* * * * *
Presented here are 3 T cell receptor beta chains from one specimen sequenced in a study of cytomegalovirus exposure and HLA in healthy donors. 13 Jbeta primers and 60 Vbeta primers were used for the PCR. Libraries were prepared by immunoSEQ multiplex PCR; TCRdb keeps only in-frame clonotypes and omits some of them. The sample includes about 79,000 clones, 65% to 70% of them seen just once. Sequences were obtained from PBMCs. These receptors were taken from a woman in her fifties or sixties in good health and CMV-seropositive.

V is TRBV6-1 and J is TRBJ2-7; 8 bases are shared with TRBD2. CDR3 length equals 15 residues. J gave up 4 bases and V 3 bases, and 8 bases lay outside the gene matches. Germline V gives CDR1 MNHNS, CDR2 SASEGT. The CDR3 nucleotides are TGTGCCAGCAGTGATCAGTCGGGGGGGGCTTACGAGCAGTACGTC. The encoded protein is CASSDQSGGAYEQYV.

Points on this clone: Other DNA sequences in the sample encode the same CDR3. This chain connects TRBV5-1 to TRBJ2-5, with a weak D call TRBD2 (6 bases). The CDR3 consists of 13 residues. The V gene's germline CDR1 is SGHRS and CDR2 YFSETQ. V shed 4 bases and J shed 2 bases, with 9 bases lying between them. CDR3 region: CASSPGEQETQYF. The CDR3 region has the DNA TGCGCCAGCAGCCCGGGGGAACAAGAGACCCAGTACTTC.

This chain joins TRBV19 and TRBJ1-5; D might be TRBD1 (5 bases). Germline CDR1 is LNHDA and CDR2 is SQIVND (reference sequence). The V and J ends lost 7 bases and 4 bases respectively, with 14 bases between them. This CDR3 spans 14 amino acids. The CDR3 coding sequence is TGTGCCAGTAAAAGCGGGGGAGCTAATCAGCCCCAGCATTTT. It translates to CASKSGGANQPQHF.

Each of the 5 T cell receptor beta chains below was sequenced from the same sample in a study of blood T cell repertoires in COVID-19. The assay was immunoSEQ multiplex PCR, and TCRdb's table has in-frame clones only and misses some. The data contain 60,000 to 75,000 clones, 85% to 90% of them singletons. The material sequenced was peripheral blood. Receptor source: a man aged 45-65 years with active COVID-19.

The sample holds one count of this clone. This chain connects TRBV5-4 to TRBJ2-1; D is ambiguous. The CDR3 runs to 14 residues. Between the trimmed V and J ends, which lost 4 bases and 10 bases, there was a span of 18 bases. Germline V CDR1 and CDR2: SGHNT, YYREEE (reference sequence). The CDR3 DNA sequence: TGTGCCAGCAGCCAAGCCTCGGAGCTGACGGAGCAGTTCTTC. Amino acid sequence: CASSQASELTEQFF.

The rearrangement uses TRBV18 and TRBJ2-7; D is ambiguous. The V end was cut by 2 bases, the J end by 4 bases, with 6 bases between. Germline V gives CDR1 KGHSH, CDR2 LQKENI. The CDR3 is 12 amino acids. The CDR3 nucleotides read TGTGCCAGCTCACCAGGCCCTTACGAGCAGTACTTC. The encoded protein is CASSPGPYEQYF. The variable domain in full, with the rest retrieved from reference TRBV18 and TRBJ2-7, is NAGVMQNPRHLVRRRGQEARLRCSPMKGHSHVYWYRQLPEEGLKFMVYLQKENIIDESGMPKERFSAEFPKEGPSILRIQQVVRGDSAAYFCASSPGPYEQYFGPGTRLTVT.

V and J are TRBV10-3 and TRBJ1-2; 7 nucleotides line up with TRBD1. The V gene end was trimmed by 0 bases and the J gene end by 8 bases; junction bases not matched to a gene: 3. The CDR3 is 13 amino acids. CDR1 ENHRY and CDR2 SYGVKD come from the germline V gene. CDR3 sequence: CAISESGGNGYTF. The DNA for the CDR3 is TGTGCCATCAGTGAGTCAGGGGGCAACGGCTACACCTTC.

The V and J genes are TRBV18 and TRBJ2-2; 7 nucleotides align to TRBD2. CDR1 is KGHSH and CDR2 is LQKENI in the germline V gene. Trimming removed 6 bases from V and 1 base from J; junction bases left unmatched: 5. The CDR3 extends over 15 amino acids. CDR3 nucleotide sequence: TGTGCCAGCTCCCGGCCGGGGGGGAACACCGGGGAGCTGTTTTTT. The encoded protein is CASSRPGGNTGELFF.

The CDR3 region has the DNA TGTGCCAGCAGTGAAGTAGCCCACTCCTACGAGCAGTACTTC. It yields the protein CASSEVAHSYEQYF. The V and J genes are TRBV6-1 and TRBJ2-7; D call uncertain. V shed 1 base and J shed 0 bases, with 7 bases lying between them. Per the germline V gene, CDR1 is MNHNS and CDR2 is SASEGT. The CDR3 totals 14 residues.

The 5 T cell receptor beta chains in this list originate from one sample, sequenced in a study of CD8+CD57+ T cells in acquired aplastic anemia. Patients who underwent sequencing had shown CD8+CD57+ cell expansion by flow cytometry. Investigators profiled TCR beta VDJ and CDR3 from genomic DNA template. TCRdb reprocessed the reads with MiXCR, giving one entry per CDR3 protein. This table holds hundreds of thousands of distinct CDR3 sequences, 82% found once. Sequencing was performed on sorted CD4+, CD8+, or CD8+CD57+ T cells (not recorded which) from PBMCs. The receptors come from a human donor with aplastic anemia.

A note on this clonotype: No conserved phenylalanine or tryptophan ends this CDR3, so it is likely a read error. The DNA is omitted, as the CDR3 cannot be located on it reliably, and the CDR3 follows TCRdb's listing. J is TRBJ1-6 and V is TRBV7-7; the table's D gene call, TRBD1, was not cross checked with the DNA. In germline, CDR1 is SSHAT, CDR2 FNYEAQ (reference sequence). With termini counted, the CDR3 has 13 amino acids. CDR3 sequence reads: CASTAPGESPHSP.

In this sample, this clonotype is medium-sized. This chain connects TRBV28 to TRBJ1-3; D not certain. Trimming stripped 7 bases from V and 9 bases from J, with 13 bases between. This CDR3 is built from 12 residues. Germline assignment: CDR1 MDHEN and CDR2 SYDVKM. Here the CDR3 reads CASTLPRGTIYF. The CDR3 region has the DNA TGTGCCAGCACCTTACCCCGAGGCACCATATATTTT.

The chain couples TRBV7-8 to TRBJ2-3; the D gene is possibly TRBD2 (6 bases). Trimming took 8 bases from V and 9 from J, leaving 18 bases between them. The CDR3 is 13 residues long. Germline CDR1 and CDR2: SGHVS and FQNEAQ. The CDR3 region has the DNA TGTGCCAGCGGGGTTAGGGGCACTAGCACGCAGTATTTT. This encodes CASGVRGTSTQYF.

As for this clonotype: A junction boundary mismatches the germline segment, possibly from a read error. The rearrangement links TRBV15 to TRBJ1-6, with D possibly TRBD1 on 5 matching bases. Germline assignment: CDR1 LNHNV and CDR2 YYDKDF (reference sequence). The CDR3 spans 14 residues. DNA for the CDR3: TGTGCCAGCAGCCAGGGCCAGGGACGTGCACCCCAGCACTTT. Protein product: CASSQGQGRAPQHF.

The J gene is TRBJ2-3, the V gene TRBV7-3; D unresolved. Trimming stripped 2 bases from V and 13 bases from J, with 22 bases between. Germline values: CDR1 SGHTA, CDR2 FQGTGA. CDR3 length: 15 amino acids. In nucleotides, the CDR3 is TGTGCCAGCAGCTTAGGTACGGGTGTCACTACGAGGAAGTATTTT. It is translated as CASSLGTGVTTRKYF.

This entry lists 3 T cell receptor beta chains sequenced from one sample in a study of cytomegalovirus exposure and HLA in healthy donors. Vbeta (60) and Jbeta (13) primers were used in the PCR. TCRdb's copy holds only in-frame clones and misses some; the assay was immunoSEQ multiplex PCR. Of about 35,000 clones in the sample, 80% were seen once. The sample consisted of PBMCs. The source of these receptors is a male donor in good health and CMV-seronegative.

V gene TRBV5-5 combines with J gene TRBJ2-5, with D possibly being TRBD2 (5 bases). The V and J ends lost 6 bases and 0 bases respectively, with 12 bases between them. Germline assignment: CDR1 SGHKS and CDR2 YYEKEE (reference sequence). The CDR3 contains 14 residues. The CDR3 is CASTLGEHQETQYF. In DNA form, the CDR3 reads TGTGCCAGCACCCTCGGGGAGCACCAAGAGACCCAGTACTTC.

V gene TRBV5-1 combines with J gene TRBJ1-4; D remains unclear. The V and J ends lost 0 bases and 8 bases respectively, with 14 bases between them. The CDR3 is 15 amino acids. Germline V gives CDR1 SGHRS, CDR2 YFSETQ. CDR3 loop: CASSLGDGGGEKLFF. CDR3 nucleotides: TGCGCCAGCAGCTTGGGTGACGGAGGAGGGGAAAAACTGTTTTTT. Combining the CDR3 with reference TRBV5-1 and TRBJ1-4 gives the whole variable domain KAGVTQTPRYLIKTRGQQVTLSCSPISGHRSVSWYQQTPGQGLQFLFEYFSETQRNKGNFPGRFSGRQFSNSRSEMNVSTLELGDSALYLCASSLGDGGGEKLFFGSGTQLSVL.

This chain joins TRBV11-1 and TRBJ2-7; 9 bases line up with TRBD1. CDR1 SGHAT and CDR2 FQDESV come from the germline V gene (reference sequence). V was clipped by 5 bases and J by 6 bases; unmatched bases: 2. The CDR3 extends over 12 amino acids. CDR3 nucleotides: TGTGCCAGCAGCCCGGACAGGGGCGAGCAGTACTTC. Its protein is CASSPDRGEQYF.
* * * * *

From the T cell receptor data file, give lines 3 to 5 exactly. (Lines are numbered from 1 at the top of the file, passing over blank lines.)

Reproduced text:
Points on this clone: Other DNA sequences in the sample encode the same CDR3. This chain connects TRBV5-1 to TRBJ2-5, with a weak D call TRBD2 (6 bases). The CDR3 consists of 13 residues. The V gene's germline CDR1 is SGHRS and CDR2 YFSETQ. V shed 4 bases and J shed 2 bases, with 9 bases lying between them. CDR3 region: CASSPGEQETQYF. The CDR3 region has the DNA TGCGCCAGCAGCCCGGGGGAACAAGAGACCCAGTACTTC.

This chain joins TRBV19 and TRBJ1-5; D might be TRBD1 (5 bases). Germline CDR1 is LNHDA and CDR2 is SQIVND (reference sequence). The V and J ends lost 7 bases and 4 bases respectively, with 14 bases between them. This CDR3 spans 14 amino acids. The CDR3 coding sequence is TGTGCCAGTAAAAGCGGGGGAGCTAATCAGCCCCAGCATTTT. It translates to CASKSGGANQPQHF.

Each of the 5 T cell receptor beta chains below was sequenced from the same sample in a study of blood T cell repertoires in COVID-19. The assay was immunoSEQ multiplex PCR, and TCRdb's table has in-frame clones only and misses some. The data contain 60,000 to 75,000 clones, 85% to 90% of them singletons. The material sequenced was peripheral blood. Receptor source: a man aged 45-65 years with active COVID-19.